Judah ben Elijah Hadassi was a Karaite Jewish scholar, controversialist, and liturgist who flourished at Constantinople in the middle of the twelfth century...

by the Karaite Judah Hadassi
Judah Hadassi
Judah ben Elijah Hadassi was a Karaite Jewish scholar, controversialist, and liturgist who flourished at Constantinople in the middle of the twelfth century...

, in the mid-12th century CE:

Seven names of angels precede the mezuzah
Mezuzah
A mezuzah is usually a metal or wooden rectangular object that is fastened to a doorpost of a Jewish house. Inside it is a piece of parchment inscribed with specified Hebrew verses from the Torah...

: Michael, Gabriel, etc. …Tetragrammaton
Tetragrammaton
The term Tetragrammaton refers to the name of the God of Israel YHWH used in the Hebrew Bible.-Hebrew Bible:...

 protect you! And likewise the sign, called the "Shield of David", is placed beside the name of each angel.


This book is of Karaite, and not of Rabbinic Jewish
Rabbinic Judaism
Rabbinic Judaism or Rabbinism has been the mainstream form of Judaism since the 6th century CE, after the codification of the Talmud...

 origin, and it does not describe the shape of the sign in any way.

Kabbalistic use

A Shield of David has been noted on a Jewish tombstone in Taranto
Taranto
Taranto is a coastal city in Apulia, Southern Italy. It is the capital of the Province of Taranto and is an important commercial port as well as the main Italian naval base....

, Apulia
History of the Jews in Apulia
The history of the Jews in Apulia can be traced to over two millennia. Apulia, in Hebrew:פוליה) is a mountainous region in the "boot heel" of the peninsula of Italy bordering the Adriatic Sea. The Jews have had a presence in Apulia for at least 2000 years...


in Southern Italy
Italy
Italy , officially the Italian Republic languages]] under the European Charter for Regional or Minority Languages. In each of these, Italy's official name is as follows:;;;;;;;;), is a unitary parliamentary republic in South-Central Europe. To the north it borders France, Switzerland, Austria and...

, which may date as early as the third century CE
Common Era
Common Era ,abbreviated as CE, is an alternative designation for the calendar era originally introduced by Dionysius Exiguus in the 6th century, traditionally identified with Anno Domini .Dates before the year 1 CE are indicated by the usage of BCE, short for Before the Common Era Common Era...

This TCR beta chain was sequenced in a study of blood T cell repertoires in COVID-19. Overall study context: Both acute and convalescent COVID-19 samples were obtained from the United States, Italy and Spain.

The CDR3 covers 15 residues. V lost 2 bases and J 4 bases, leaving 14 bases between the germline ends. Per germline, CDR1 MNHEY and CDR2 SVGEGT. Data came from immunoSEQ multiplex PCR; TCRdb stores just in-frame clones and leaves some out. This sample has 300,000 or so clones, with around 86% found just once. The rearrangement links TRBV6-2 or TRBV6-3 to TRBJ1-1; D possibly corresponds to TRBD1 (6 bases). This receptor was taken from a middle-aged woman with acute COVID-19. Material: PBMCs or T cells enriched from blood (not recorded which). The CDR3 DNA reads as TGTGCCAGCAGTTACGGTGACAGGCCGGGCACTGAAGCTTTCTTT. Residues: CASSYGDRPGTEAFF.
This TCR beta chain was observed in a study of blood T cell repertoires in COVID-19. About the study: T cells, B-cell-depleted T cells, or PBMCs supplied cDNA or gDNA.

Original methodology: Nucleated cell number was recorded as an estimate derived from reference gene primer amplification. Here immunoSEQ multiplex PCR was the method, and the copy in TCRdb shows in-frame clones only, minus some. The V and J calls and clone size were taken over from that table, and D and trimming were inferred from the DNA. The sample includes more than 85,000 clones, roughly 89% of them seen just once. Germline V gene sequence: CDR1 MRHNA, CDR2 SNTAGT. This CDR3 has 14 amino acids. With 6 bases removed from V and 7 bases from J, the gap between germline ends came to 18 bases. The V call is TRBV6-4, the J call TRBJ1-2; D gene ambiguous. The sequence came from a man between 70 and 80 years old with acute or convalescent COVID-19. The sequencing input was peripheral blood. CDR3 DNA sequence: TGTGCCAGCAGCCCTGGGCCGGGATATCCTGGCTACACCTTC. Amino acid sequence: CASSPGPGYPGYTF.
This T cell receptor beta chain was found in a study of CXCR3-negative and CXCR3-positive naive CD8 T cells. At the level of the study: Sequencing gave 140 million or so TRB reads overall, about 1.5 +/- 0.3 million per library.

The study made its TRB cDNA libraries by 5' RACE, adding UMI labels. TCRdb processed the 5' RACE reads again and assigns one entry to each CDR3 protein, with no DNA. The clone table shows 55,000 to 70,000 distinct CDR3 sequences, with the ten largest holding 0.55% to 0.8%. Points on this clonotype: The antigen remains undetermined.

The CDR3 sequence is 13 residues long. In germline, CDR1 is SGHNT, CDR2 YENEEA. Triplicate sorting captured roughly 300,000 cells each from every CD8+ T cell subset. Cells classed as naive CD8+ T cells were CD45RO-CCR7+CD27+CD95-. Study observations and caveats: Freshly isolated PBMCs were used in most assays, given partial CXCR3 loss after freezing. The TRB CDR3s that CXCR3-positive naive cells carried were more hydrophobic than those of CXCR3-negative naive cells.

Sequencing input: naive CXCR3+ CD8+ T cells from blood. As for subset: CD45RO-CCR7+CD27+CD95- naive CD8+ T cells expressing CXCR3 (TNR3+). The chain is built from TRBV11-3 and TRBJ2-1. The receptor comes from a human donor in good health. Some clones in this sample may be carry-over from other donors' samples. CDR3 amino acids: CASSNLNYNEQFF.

. The Jews of Apulia were noted for their scholarship in Kabbalah
Kabbalah
Kabbalah/Kabala is a discipline and school of thought concerned with the esoteric aspect of Rabbinic Judaism. It was systematized in 11th-13th century Hachmei Provence and Spain, and again after the Expulsion from Spain, in 16th century Ottoman Palestine...

, which has been connected to the use of the Star of David.

Medieval Kabbalistic grimoire
Grimoire
A grimoire is a textbook of magic. Such books typically include instructions on how to create magical objects like talismans and amulets, how to perform magical spells, charms and divination and also how to summon or invoke supernatural entities such as angels, spirits, and demons...

s show hexagrams among the tables of segulot, but without identifying them as "Shield of David".

In the Renaissance Period, in the 16th-century Land of Israel, the book Ets Khayim
Etz Chaim
Etz Chaim Center for Jewish Learning is an Orthodox Jewish organization designed to reach out to secular and non-Orthodox Jews in the hopes of bring them into the Baal teshuva Movement . It is under the direction of...

 conveys the Kabbalah of Ha-Ari (Rabbi Isaac Luria) who arranges the traditional items on the seder plate for Passover
Passover
Passover is a Jewish holiday and festival. It commemorates the story of the Exodus, in which the ancient Israelites were freed from slavery in Egypt...

 into two triangles, where they explicitly correspond to Jewish mystical concepts. The six sfirot of the masculine Zer Anpin correspond to the six items on the seder plate, while the seventh sfira being the feminine Malkhut corresponds to the plate itself.

However, these seder-plate triangles are parallel, one above the other, and do not actually form a hexagram,.

According to G.S. Oegema (1996)
Isaac Luria
Isaac Luria
Isaac Luria , also called Yitzhak Ben Shlomo Ashkenazi acronym "The Ari" "Ari-Hakadosh", or "Arizal", meaning "The Lion", was a foremost rabbi and Jewish mystic in the community of Safed in the Galilee region of Ottoman Palestine...

 provided the Shield of David with a further mystical meaning. In his book Etz Chayim
Tree of life (Kabbalah)
The Tree of Life, or Etz haChayim in Hebrew, is a mystical symbol used in the Kabbalah of esoteric Judaism to describe the path to God and the manner in which he created the world ex nihilo...

he teaches that the elements of the plate for the Seder evening have to be placed in the order of the hexagram: above the three sefirot "Crown", "Wisdom", and "Insight", below the other seven.

Similarly, M. Costa wrote that M. Gudemann and other researchers in the 1920s claimed that Isaac Luria